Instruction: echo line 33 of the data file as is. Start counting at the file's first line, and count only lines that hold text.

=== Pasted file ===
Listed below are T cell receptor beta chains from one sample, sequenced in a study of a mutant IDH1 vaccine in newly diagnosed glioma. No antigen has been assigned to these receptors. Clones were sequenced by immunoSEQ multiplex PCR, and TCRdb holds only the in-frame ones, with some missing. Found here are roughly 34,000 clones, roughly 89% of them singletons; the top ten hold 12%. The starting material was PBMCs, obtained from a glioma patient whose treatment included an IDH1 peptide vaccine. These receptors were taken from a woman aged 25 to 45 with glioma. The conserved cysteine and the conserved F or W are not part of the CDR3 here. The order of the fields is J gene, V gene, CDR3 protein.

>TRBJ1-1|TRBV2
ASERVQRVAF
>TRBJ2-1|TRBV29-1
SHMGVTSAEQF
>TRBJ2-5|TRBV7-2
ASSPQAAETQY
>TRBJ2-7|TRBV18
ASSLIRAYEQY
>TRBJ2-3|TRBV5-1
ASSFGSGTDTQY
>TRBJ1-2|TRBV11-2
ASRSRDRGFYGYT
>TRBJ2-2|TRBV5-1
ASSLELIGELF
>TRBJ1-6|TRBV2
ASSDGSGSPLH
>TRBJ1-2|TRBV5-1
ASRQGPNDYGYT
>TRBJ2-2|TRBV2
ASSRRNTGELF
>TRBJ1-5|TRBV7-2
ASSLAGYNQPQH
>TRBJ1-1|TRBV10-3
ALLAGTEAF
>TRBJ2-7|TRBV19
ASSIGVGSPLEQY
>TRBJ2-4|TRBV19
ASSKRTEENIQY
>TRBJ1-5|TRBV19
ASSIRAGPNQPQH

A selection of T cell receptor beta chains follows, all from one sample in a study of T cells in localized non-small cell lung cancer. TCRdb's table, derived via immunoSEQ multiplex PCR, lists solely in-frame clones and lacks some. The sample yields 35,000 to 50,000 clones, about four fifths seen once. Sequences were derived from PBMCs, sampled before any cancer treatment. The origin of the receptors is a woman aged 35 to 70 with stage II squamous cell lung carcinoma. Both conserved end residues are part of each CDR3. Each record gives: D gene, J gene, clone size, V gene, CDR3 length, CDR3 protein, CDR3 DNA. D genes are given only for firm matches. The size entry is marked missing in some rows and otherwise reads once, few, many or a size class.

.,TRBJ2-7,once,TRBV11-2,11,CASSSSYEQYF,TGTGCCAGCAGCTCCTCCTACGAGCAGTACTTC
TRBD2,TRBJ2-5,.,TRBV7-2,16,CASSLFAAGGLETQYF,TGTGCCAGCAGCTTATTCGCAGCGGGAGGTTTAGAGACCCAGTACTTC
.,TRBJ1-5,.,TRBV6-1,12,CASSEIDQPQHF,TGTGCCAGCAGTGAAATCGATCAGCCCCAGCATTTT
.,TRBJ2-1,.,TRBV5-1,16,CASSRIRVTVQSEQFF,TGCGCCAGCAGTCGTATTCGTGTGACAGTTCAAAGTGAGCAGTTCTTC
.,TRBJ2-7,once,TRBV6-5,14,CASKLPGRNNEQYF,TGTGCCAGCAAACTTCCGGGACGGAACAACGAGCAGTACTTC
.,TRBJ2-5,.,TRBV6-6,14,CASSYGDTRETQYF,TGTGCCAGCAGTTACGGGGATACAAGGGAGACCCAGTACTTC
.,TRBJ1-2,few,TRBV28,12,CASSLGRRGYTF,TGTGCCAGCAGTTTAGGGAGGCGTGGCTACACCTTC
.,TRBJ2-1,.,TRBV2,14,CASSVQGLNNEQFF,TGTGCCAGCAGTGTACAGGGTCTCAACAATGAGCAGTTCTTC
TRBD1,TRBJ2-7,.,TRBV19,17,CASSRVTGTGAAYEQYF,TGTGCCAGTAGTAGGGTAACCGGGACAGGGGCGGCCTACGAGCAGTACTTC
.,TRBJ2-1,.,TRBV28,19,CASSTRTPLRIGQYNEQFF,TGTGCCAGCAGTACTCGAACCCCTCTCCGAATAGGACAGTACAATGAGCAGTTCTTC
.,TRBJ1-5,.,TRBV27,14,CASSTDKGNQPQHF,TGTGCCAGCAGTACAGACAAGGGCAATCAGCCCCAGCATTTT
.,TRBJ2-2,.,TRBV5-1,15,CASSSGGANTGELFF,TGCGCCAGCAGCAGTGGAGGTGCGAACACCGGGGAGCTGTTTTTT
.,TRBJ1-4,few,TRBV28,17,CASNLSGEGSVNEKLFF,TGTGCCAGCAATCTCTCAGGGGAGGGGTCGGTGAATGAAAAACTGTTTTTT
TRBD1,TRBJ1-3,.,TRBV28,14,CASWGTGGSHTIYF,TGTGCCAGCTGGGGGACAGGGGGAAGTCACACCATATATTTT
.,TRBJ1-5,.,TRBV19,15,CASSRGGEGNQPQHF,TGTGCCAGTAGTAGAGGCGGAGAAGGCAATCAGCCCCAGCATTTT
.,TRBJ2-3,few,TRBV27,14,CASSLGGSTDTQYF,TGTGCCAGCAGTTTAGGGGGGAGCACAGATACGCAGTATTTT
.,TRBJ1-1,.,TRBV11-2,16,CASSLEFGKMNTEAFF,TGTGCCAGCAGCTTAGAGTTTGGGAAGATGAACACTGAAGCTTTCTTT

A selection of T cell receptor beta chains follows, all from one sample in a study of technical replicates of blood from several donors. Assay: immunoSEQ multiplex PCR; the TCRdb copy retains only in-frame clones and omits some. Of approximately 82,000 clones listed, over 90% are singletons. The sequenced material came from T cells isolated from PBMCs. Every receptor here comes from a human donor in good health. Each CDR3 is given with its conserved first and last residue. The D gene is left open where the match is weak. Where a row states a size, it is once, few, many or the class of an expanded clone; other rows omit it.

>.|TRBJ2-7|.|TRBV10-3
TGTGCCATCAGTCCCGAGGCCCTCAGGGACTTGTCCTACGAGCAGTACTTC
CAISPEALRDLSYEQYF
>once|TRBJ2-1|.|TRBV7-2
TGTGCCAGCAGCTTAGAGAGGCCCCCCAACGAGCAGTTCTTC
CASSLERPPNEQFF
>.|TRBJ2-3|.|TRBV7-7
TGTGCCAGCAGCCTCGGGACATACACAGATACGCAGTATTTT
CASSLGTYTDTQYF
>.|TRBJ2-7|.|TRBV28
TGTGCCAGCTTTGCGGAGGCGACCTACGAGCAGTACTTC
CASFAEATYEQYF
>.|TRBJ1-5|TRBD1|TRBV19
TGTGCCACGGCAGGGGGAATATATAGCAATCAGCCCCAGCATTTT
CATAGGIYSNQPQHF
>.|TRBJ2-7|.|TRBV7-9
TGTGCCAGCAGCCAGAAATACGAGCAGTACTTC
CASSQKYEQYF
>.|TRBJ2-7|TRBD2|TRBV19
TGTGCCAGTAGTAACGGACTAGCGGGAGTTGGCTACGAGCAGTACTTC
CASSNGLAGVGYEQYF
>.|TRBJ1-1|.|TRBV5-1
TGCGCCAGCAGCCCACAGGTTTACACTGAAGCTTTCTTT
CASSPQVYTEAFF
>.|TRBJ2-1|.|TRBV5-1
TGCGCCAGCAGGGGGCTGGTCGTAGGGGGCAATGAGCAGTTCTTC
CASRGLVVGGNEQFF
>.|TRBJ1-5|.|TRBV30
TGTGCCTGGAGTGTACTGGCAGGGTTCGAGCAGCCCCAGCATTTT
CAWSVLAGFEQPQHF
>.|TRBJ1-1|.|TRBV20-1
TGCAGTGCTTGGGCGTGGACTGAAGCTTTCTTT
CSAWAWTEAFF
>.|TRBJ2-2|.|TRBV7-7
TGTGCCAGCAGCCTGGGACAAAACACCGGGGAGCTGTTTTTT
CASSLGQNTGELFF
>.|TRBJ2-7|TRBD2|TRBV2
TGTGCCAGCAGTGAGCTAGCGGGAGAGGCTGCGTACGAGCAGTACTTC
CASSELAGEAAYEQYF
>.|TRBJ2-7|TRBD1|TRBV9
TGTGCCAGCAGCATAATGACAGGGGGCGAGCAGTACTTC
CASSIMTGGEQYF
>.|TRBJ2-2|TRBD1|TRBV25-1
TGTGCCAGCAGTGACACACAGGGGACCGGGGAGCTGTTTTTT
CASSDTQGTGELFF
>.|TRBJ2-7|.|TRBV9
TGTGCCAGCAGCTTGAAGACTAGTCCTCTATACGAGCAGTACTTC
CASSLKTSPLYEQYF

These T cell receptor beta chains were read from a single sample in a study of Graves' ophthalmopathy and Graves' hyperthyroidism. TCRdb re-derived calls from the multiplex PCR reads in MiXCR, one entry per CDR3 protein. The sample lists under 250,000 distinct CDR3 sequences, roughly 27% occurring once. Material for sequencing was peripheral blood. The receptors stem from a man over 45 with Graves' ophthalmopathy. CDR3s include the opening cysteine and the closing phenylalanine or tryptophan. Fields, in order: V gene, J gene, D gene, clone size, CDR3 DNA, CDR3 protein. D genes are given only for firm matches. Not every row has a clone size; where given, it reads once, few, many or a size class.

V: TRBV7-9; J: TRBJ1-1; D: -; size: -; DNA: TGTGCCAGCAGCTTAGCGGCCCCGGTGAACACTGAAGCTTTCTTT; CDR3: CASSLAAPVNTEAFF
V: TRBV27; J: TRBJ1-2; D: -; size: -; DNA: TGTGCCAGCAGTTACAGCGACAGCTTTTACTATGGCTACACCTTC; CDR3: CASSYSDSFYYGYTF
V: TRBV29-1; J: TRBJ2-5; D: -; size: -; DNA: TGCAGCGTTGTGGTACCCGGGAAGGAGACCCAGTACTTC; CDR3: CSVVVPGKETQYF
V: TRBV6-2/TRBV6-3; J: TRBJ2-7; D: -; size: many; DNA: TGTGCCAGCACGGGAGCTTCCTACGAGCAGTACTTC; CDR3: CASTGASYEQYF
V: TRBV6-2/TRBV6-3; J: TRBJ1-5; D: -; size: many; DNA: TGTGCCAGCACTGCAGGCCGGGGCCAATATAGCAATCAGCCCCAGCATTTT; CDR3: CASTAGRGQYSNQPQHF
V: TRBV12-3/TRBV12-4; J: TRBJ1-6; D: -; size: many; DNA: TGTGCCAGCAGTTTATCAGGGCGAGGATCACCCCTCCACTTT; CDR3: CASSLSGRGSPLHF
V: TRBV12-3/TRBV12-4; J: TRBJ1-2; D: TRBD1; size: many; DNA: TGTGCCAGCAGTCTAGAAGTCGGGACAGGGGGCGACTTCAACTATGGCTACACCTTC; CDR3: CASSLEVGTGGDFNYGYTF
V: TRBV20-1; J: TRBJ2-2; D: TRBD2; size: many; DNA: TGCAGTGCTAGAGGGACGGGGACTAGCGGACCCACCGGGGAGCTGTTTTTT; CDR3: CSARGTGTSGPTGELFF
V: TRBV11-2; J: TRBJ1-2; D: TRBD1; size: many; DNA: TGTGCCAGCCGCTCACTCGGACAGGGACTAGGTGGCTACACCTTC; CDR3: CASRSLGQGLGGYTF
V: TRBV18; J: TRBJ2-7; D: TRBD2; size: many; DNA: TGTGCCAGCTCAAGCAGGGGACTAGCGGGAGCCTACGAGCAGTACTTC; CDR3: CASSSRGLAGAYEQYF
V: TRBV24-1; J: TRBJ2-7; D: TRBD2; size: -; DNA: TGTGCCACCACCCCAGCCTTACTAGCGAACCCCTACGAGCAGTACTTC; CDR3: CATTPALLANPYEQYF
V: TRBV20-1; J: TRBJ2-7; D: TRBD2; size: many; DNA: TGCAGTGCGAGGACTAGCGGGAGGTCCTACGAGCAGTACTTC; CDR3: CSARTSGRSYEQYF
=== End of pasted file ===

.,TRBJ2-7,once,TRBV11-2,11,CASSSSYEQYF,TGTGCCAGCAGCTCCTCCTACGAGCAGTACTTC